Saturday’s match against South Carolina showed an unseen side to Tennessee’s dynamic duo as both players scored just nine points. Davis went three-for-12 from the field to gain her nine points, she also notched a team-high six boards and two assists.
Burrell didn’t shoot much better, finishing up with three makes-off on 11 attempts. Tennessee’s starting guard tallied five boards and three assists as well.
It was an up and down tournament for the Lady Vols’ two best players. They looked at their best against Ole Miss and looked their worst against South Carolina. One consistency in their game was turnovers, as Davis lost the ball a combined nine times, including a team-high six against the Rebels. Burrell committed four turnovers in the semifinal matchup, six over the two-game span.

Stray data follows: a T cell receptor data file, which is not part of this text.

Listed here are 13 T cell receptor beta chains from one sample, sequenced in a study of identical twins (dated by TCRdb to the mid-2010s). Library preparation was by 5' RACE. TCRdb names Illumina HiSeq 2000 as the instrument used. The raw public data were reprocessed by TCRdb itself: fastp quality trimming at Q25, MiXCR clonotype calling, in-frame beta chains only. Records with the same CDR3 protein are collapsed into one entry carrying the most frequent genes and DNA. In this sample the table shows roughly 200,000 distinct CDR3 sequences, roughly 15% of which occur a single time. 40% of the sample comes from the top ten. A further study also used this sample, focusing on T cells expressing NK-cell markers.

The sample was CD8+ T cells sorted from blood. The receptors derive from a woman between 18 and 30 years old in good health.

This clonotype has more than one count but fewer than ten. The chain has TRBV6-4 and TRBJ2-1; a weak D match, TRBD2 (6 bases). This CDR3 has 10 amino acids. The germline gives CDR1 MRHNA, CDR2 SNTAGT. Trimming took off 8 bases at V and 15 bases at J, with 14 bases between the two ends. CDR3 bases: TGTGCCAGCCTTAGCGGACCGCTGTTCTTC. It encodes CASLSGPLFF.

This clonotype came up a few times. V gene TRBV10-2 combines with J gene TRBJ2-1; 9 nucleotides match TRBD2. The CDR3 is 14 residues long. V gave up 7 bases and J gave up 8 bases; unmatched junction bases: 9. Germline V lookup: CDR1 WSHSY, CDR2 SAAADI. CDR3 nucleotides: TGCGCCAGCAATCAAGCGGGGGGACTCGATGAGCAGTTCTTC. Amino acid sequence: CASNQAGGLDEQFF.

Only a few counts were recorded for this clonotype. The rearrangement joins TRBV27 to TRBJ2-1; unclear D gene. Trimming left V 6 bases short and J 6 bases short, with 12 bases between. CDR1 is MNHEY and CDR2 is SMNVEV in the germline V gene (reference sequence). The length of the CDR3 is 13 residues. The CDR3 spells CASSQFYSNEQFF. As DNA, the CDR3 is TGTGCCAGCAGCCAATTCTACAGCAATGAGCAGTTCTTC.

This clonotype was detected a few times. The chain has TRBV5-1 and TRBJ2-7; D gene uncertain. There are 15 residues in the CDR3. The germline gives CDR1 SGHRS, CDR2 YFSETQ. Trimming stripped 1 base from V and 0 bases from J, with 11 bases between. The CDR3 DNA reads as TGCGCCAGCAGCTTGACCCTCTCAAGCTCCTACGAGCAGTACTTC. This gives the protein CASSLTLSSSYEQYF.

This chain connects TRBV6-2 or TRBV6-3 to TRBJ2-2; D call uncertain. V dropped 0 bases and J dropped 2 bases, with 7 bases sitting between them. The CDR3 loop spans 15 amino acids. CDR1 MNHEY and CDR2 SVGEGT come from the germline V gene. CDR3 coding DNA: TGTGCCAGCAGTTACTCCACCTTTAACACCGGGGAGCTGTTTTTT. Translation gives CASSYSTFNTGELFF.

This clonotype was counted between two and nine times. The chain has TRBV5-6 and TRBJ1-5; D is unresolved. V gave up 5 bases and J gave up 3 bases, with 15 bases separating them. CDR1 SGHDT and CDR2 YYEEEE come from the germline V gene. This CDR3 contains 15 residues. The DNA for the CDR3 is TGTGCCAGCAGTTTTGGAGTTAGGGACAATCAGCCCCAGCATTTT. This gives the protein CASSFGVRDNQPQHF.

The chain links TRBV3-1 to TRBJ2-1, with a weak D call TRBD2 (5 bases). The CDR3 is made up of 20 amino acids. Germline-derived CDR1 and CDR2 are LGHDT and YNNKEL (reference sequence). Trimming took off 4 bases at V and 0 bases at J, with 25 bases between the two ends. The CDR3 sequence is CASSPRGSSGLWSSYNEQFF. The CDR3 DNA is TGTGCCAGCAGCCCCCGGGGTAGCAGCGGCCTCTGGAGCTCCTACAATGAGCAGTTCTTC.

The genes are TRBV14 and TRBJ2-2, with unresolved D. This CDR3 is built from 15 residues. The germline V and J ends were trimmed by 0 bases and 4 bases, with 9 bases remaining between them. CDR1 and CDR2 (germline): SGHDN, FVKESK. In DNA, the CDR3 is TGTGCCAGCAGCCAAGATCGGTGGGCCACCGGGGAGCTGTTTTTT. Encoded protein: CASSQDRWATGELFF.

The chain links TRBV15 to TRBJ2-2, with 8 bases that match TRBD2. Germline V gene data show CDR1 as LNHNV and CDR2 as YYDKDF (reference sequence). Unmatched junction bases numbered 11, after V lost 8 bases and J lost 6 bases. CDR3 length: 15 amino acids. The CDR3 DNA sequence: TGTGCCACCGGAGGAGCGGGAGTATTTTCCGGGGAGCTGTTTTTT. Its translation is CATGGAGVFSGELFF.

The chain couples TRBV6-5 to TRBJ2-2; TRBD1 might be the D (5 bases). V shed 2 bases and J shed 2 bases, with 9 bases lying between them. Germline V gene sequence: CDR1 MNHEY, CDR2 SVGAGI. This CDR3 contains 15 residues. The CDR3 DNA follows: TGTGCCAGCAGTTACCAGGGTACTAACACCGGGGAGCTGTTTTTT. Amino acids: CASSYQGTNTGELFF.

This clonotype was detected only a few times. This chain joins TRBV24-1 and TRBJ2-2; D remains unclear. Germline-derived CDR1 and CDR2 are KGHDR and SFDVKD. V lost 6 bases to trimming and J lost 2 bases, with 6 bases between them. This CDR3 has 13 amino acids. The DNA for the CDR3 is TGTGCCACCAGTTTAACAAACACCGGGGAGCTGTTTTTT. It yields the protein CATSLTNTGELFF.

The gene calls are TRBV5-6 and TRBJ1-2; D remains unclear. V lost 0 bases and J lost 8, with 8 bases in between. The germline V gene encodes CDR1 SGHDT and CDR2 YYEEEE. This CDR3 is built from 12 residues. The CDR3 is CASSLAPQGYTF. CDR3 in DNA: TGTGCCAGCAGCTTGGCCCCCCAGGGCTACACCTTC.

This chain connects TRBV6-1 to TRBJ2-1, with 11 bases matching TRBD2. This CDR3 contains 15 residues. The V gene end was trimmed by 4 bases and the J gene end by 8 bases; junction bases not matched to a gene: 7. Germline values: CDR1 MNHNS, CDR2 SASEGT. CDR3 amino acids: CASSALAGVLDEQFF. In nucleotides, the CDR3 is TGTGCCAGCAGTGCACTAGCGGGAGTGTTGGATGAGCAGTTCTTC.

Tamari Key and Kasiyahna Kushkituah were slowed down considerably compared to how well they played down the stretch during the regular season.
Key tallied two points on four shots while snagging three boards and rejecting one shot. She played for just 19 minutes. Kushkituah was a little better, finishing with seven points on six shots, three rebounds, two steals and a block.
The first tournament game jitters for Key seemed to dissipate a little in her match against South Carolina. In the game, Key drained three shots, good for eight points and remained active on the glass, grabbing a team-high six boards. She also blocked four shots.
Kushkituah got pushed around early and lasted just 11 minutes. The senior big finished her abbreviated start with two points, a rebound and a turnover.